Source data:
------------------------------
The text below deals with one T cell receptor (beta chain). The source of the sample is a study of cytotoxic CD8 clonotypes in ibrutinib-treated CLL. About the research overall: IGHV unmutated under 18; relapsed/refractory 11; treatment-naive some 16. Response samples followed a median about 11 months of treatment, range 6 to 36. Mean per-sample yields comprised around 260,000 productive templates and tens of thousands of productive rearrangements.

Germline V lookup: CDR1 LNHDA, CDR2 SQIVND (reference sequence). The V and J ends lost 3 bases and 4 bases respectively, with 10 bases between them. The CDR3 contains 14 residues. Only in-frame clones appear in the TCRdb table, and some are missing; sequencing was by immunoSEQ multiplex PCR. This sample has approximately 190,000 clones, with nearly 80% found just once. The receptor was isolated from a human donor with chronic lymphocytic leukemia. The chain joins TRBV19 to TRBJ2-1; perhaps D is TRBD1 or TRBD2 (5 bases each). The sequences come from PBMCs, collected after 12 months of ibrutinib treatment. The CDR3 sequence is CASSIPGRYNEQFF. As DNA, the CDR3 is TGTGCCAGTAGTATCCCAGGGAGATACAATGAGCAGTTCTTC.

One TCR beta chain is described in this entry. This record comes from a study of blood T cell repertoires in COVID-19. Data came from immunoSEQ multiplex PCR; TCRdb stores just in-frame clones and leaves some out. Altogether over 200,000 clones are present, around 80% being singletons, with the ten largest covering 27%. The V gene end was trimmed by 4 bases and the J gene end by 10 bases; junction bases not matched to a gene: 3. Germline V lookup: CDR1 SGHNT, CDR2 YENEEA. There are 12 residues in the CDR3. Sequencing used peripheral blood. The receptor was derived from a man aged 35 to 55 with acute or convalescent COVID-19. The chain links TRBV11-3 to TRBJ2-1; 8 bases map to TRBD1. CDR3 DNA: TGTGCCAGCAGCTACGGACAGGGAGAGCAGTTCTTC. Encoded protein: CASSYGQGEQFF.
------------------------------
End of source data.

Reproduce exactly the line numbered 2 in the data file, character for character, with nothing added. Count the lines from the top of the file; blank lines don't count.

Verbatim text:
Germline V lookup: CDR1 LNHDA, CDR2 SQIVND (reference sequence). The V and J ends lost 3 bases and 4 bases respectively, with 10 bases between them. The CDR3 contains 14 residues. Only in-frame clones appear in the TCRdb table, and some are missing; sequencing was by immunoSEQ multiplex PCR. This sample has approximately 190,000 clones, with nearly 80% found just once. The receptor was isolated from a human donor with chronic lymphocytic leukemia. The chain joins TRBV19 to TRBJ2-1; perhaps D is TRBD1 or TRBD2 (5 bases each). The sequences come from PBMCs, collected after 12 months of ibrutinib treatment. The CDR3 sequence is CASSIPGRYNEQFF. As DNA, the CDR3 is TGTGCCAGTAGTATCCCAGGGAGATACAATGAGCAGTTCTTC.